Court argues that goal is simply too unrealistic

The U.S. Environmental Protection Agency (EPA) has pushed aggressively in recent years to promote advanced fuels such as recycled waste oil (biodiesel) and cellulosic ethanol.  It also has pushed unpopular corn ethanol, a food-crop based biofuel, on the consumer market.

I. EPA Mandate Dealt a Blow

The EPA's weapon to push fuels is its ability to set blending targets that fuel distributors have to meet or risk fines.  In recent months the EPA has been under fire for its efforts to enforce an E-15 (15 percent corn ethanol) blending target. However, in U.S. Appeals Court of the D.C. Circuit, it was the other half of its initiatives  -- the advanced biofuels blending targets -- that were on the chopping block.

The Appeals Court ruled this week that the EPA's blending targets for a particular type of advanced biofuel -- cellulosic ethanol -- were simply infeasible.  The EPA had demanded that between 2010 and 2012, 20 million gallons of cellulosic ethanol be produced.  But to date almost no cellulosic ethanol has been blended into commercial fuel, and cellulosic ethanol startups have been unable to provide significant stock to blenders.

The EPA claims it has the authority to enforce blends based on the 2007 Energy Act passed under the Bush Administration, which promoted biofuels (and corn ethanol) growth.  

But the Appeals court rejected [PDF] that argument calling the decision to enforce targets on refiners -- customers of the fuel producers -- rather than the producers themselves as a bizarre and unprecedented government effort.

EPA sign
A Federal Appeals Court has banned the EPA from enforcing cellulosic ethanol blending targets.
[Image Source: Free Enterprise]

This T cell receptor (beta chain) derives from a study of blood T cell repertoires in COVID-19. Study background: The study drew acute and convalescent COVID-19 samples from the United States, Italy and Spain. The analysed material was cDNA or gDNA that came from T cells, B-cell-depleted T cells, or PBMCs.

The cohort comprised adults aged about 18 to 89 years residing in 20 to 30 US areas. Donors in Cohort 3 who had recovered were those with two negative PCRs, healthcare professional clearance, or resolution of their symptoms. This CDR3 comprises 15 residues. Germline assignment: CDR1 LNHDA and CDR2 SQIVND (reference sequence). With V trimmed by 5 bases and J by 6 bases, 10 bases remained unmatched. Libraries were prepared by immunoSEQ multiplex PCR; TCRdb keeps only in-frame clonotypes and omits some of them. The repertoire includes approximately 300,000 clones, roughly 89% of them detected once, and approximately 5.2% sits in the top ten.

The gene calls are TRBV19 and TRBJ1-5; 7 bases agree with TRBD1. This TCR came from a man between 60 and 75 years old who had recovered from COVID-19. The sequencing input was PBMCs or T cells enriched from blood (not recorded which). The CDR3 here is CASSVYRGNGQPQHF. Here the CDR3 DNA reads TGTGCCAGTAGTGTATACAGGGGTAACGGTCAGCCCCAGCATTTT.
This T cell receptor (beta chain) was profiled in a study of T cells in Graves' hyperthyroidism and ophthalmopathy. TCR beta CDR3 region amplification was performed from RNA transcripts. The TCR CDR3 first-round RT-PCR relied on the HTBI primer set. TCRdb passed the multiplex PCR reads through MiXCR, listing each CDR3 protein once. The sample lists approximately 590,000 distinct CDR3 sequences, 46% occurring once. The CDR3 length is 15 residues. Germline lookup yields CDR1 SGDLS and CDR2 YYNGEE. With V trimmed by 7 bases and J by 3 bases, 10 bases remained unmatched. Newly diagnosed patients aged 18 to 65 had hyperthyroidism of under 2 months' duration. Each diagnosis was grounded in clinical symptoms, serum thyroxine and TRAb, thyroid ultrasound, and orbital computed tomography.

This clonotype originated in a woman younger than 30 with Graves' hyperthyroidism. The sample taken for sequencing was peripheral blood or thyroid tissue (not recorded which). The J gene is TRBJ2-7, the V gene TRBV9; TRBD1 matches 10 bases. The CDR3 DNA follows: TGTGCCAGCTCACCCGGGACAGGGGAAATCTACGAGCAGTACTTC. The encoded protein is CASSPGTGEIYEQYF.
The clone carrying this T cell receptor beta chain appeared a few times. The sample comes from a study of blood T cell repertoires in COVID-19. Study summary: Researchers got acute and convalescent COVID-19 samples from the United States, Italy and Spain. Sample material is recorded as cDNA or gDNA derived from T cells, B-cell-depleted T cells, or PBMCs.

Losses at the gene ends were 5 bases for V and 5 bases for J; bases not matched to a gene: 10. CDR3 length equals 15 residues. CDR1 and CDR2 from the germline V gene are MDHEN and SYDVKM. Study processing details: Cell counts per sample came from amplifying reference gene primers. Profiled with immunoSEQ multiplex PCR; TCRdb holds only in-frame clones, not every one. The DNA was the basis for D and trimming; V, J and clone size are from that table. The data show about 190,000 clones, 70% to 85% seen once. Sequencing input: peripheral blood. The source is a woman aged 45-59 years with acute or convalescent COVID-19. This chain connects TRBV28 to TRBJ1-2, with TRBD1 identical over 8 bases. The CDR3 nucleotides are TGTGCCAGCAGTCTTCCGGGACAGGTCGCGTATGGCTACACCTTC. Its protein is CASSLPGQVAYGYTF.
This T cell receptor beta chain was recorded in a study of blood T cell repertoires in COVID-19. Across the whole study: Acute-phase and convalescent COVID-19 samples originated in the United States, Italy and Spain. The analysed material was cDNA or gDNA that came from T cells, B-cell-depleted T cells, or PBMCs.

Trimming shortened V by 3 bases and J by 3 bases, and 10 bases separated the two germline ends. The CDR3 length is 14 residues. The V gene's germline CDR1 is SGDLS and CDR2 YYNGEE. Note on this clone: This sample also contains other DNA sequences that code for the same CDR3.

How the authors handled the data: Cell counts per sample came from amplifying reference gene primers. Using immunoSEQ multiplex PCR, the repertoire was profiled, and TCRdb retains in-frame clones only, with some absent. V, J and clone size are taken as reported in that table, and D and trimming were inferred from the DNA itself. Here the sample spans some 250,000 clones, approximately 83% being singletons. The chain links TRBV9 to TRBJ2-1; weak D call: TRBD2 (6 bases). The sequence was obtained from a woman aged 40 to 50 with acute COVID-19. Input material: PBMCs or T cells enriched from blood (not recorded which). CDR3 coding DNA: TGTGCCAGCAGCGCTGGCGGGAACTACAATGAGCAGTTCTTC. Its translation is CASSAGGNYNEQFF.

The three-judge panel writes, "We are not convinced that Congress meant for E.P.A. to let that intent color its work as a predictor, to let the wish be father to the thought.  ...Apart from their role as captive consumers, the refiners are in no position to ensure, or even contribute to, growth in the cellulosic biofuel industry ... [The EPA's message was essentially], 'Do a good job, cellulosic fuel producers. If you fail, we’ll fine your customers.'"

A key fuel industry figure, Bob Greco, the American Petroleum Institute’s director for downstream and industry operations, cheered the ruling, telling The New York Times, "There is no onus or accountability on the person who is producing the fuel.  They’re incentivized to pump up their projections via press release, and make rosy estimates because there’s no skin off their back if they fail to hit those."

II. Cellulosic Ethanol Damaged, But Not Dead, Other Biofuels Remain Intact

But the court stopped short of handing the refiners (blenders) a total victory.  It still left targets regarding biodiesel from fat, waste oil, soybean oil, or other sources intact.  It also left targets for sugarcane ethanol -- regarded as another "advanced" biofuel -- intact.

The Renewable Fuel Association (RFA), while disappointed about the cellulosic ethanol rejection, praised the court for not adopting a broader rollback, while defending the EPA's estimates.  The RFA writes, "The EPA did not determine a reasonably achievable volume and then inflate it.  Rather, it set the volume based on the best information available to it at the time."

Cellulosic ethanol remains an interesting idea.  Unlike food crop ethanol, it doesn't put pressure on food prices.  It in theory would bolster U.S. energy security, while minimizing the importance of oil producing states, many of which are hostile to the U.S.  And by repurposing carbon-containing waste instead of burning fossil fuels, cellulosic ethanol would cut carbon emissions (versus corn-ethanol which has been shown to increase net carbon emissions, compared to petroleum).

Cellulosic visualization
Cellulose forms the "woody" component in most plant leaves and stems.  It is harder to break down than "sugarier" plant carbohydrates. [Image Source: CUNY]

Two cellulosic ethanol startups -- Inios Bio and KiOR -- claim to be "near" commercial production, after tens of millions in startup capital.  But neither company has a working commercial scale plant yet.

Other cellulosic ethanol companies -- such as Coskata, which General Motors Comp. (GM) backed pre-bankruptcy -- are still floating around, showcasing "semi-commercial" scale plants.  But compared to the ambitious claims of a few years back, it would certainly seem such firms have lost a degree of their momentum.

Sources: Federal Appeals Court, Renewable Fuels Association [reaction], The New York Times

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